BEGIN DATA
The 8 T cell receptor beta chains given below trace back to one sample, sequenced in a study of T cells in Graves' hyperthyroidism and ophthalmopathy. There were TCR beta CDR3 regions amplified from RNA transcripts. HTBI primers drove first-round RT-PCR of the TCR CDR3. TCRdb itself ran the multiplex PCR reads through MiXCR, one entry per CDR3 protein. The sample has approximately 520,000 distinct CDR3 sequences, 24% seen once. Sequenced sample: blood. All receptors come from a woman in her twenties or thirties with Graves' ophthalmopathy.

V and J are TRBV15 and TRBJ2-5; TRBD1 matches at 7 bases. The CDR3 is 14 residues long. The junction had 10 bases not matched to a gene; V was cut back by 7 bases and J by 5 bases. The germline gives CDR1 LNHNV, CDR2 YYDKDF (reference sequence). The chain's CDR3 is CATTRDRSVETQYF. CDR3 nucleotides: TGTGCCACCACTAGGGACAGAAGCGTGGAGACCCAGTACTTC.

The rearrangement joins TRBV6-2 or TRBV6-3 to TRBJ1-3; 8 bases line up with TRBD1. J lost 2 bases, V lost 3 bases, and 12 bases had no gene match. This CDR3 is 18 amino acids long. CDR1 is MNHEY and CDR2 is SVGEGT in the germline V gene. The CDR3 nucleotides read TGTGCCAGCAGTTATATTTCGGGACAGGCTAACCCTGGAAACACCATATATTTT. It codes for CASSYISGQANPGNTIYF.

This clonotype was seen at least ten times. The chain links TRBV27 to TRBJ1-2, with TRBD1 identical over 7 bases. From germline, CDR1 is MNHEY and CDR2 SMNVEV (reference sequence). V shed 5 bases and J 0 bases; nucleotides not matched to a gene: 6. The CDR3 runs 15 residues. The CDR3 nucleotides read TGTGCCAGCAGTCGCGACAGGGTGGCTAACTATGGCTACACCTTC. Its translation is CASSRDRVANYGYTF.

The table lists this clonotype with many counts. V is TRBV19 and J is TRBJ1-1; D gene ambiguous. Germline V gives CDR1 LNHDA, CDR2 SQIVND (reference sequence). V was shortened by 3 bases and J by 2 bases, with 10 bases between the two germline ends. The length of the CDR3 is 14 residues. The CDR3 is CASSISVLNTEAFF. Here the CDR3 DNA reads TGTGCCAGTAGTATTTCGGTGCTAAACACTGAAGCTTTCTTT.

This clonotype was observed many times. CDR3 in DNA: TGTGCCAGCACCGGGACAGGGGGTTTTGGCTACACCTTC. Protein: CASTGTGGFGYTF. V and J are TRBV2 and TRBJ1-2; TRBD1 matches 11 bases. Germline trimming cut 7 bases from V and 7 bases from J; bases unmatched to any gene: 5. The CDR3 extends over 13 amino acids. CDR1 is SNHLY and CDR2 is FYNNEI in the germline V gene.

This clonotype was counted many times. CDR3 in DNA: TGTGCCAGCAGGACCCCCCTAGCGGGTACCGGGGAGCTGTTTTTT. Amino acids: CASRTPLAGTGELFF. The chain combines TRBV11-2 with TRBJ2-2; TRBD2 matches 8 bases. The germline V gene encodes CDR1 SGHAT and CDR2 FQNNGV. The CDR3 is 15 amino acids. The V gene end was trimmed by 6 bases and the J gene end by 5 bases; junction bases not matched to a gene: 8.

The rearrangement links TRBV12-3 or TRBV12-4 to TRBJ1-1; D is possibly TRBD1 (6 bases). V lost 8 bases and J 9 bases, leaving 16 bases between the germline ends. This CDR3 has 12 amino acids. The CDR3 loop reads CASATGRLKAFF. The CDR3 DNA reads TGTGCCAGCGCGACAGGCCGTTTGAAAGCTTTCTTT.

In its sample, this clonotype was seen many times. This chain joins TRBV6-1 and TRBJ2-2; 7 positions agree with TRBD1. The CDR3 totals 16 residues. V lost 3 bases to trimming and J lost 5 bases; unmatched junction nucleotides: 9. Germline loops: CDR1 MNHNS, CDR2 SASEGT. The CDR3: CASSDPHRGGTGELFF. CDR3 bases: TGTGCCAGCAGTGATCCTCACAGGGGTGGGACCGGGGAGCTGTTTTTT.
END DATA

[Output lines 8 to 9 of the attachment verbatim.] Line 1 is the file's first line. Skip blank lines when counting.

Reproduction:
The rearrangement links TRBV12-3 or TRBV12-4 to TRBJ1-1; D is possibly TRBD1 (6 bases). V lost 8 bases and J 9 bases, leaving 16 bases between the germline ends. This CDR3 has 12 amino acids. The CDR3 loop reads CASATGRLKAFF. The CDR3 DNA reads TGTGCCAGCGCGACAGGCCGTTTGAAAGCTTTCTTT.

In its sample, this clonotype was seen many times. This chain joins TRBV6-1 and TRBJ2-2; 7 positions agree with TRBD1. The CDR3 totals 16 residues. V lost 3 bases to trimming and J lost 5 bases; unmatched junction nucleotides: 9. Germline loops: CDR1 MNHNS, CDR2 SASEGT. The CDR3: CASSDPHRGGTGELFF. CDR3 bases: TGTGCCAGCAGTGATCCTCACAGGGGTGGGACCGGGGAGCTGTTTTTT.